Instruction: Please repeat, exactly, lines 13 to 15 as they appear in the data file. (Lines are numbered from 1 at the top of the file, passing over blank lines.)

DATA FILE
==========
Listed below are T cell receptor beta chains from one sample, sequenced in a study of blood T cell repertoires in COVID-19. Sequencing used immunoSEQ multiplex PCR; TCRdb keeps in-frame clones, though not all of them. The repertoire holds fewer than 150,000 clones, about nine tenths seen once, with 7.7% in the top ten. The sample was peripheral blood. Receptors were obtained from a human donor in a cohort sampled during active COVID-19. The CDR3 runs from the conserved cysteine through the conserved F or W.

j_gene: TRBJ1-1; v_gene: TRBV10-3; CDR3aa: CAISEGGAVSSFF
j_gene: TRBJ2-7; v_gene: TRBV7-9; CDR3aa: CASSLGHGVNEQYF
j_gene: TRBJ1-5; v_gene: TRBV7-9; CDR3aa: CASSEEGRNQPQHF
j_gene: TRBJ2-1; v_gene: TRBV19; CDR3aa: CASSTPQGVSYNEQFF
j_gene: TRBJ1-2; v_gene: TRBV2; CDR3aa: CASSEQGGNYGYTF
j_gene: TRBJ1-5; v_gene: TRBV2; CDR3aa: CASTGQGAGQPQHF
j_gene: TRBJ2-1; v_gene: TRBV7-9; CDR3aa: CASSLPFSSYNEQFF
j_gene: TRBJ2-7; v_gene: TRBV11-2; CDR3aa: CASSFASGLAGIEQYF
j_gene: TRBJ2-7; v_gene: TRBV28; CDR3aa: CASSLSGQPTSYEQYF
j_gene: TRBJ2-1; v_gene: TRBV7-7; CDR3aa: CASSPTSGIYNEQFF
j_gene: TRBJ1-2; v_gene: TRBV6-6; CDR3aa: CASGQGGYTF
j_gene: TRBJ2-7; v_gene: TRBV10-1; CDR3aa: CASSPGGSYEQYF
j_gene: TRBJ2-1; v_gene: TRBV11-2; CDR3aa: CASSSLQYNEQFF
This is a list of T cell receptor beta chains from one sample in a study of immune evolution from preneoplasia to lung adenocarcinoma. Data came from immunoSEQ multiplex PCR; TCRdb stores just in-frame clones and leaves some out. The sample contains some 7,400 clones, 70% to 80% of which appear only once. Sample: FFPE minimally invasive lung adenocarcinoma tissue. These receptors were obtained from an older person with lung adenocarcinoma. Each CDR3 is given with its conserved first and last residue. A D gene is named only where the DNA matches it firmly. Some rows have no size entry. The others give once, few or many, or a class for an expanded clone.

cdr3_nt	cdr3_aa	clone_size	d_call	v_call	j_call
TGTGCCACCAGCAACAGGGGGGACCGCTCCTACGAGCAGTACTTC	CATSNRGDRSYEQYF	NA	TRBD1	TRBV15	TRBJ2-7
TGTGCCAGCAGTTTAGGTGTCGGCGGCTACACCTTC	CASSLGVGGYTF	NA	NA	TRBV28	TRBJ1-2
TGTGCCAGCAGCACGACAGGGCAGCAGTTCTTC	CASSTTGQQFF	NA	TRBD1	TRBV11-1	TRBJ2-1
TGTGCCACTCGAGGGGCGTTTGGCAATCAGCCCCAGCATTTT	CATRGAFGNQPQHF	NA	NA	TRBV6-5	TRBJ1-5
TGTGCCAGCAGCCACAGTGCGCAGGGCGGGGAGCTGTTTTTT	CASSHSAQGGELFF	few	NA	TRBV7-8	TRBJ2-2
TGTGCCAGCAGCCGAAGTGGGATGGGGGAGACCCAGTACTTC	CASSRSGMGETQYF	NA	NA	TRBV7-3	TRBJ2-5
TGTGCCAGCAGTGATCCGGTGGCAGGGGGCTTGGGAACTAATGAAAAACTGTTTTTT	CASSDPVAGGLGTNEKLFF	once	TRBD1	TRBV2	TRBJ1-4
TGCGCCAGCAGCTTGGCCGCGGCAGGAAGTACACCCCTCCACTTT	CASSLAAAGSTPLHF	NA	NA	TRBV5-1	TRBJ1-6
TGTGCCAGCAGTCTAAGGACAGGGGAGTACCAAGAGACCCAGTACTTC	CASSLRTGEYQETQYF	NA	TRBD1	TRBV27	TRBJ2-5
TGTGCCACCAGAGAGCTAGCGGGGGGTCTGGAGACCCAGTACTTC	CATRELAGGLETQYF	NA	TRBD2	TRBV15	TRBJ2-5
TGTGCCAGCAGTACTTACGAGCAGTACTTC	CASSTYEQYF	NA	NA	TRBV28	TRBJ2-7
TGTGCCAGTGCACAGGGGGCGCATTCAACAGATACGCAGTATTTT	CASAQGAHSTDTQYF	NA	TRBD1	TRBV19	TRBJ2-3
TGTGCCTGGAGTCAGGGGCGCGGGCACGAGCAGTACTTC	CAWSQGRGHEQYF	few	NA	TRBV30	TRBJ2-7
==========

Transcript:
j_gene: TRBJ2-7; v_gene: TRBV10-1; CDR3aa: CASSPGGSYEQYF
j_gene: TRBJ2-1; v_gene: TRBV11-2; CDR3aa: CASSSLQYNEQFF
This is a list of T cell receptor beta chains from one sample in a study of immune evolution from preneoplasia to lung adenocarcinoma. Data came from immunoSEQ multiplex PCR; TCRdb stores just in-frame clones and leaves some out. The sample contains some 7,400 clones, 70% to 80% of which appear only once. Sample: FFPE minimally invasive lung adenocarcinoma tissue. These receptors were obtained from an older person with lung adenocarcinoma. Each CDR3 is given with its conserved first and last residue. A D gene is named only where the DNA matches it firmly. Some rows have no size entry. The others give once, few or many, or a class for an expanded clone.